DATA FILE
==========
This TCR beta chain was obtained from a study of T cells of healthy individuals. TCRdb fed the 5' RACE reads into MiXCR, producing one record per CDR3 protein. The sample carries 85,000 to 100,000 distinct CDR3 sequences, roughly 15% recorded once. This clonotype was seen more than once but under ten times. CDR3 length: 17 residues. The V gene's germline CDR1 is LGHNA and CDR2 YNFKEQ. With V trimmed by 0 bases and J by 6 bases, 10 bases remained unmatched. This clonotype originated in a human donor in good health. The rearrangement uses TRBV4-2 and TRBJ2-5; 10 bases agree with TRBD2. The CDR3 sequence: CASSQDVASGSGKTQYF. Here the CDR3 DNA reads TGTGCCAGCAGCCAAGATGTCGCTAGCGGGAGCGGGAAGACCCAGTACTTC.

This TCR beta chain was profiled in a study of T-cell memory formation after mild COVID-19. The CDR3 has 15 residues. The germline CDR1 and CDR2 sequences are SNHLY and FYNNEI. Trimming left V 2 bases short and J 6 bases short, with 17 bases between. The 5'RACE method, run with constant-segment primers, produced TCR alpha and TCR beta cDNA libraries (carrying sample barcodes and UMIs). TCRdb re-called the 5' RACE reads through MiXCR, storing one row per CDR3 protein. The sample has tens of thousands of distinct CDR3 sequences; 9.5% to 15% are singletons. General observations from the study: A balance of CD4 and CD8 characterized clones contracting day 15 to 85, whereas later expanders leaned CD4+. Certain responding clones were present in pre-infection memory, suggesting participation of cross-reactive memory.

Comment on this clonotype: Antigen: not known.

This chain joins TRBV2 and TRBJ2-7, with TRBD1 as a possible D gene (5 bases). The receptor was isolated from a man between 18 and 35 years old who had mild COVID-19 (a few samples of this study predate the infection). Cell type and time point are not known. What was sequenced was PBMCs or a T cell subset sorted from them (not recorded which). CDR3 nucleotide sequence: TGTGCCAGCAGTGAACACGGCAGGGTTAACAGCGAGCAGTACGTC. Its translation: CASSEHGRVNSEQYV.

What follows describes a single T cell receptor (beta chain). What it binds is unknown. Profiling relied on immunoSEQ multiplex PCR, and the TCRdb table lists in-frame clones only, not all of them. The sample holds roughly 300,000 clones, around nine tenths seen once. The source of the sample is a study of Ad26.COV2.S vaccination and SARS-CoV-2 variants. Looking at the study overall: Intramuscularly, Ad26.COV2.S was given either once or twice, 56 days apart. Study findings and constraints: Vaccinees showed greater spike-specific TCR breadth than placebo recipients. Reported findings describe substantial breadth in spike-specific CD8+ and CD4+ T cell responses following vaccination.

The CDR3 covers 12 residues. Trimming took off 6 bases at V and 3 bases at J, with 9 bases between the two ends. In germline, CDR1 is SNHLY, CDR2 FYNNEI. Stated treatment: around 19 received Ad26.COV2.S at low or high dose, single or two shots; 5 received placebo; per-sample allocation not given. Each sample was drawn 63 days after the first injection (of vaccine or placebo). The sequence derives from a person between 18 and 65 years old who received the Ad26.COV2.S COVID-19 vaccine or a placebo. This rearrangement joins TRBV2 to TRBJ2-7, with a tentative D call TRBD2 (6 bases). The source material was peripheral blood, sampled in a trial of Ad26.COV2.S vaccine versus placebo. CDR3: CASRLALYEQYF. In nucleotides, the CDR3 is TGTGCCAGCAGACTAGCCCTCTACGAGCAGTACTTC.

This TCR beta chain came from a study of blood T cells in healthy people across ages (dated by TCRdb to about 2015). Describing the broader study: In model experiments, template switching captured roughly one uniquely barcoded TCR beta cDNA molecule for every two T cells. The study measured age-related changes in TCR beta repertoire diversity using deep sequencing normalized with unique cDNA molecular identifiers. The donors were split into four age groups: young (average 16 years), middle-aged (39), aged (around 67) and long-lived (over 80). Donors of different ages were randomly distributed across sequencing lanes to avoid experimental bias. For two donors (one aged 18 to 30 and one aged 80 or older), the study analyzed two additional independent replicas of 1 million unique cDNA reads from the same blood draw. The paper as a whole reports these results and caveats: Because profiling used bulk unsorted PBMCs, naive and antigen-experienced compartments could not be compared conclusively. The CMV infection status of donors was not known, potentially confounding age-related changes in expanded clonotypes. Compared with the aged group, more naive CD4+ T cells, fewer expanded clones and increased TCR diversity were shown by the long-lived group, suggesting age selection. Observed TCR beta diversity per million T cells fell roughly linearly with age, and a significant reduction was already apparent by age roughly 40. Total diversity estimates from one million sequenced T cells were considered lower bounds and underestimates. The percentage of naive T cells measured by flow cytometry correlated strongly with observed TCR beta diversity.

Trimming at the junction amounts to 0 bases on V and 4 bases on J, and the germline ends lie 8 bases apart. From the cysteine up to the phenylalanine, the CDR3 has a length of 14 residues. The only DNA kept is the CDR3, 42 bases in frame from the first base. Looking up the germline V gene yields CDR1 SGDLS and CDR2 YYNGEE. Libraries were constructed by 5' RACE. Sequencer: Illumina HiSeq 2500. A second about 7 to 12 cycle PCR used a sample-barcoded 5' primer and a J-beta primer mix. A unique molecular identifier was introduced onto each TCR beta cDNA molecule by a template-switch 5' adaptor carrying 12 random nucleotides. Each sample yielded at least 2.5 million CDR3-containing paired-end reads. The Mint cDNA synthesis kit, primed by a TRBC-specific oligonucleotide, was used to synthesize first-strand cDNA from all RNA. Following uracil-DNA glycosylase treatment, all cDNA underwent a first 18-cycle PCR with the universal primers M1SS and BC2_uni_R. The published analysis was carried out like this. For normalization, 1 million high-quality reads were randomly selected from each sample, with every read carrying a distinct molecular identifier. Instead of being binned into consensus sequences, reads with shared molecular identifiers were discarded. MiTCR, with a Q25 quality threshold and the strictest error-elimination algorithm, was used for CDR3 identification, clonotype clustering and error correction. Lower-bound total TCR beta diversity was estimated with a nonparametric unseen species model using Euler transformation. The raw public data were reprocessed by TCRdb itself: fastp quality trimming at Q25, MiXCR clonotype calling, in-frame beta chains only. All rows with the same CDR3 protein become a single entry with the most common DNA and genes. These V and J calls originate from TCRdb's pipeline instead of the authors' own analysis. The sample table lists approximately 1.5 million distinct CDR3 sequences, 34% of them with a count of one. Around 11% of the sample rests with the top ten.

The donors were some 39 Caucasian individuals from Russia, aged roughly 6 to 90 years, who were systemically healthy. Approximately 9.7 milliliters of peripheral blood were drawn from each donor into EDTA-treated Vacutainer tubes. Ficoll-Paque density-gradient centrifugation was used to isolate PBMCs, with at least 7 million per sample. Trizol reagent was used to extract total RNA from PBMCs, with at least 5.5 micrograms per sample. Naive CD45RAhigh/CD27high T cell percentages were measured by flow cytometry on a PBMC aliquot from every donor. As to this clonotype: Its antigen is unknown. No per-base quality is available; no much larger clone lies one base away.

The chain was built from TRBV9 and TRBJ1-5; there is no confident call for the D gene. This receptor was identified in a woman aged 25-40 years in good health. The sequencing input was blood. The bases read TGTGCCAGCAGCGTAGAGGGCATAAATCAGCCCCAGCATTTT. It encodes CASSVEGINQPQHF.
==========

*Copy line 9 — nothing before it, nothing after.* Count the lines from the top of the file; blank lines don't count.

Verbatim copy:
The donors were some 39 Caucasian individuals from Russia, aged roughly 6 to 90 years, who were systemically healthy. Approximately 9.7 milliliters of peripheral blood were drawn from each donor into EDTA-treated Vacutainer tubes. Ficoll-Paque density-gradient centrifugation was used to isolate PBMCs, with at least 7 million per sample. Trizol reagent was used to extract total RNA from PBMCs, with at least 5.5 micrograms per sample. Naive CD45RAhigh/CD27high T cell percentages were measured by flow cytometry on a PBMC aliquot from every donor. As to this clonotype: Its antigen is unknown. No per-base quality is available; no much larger clone lies one base away.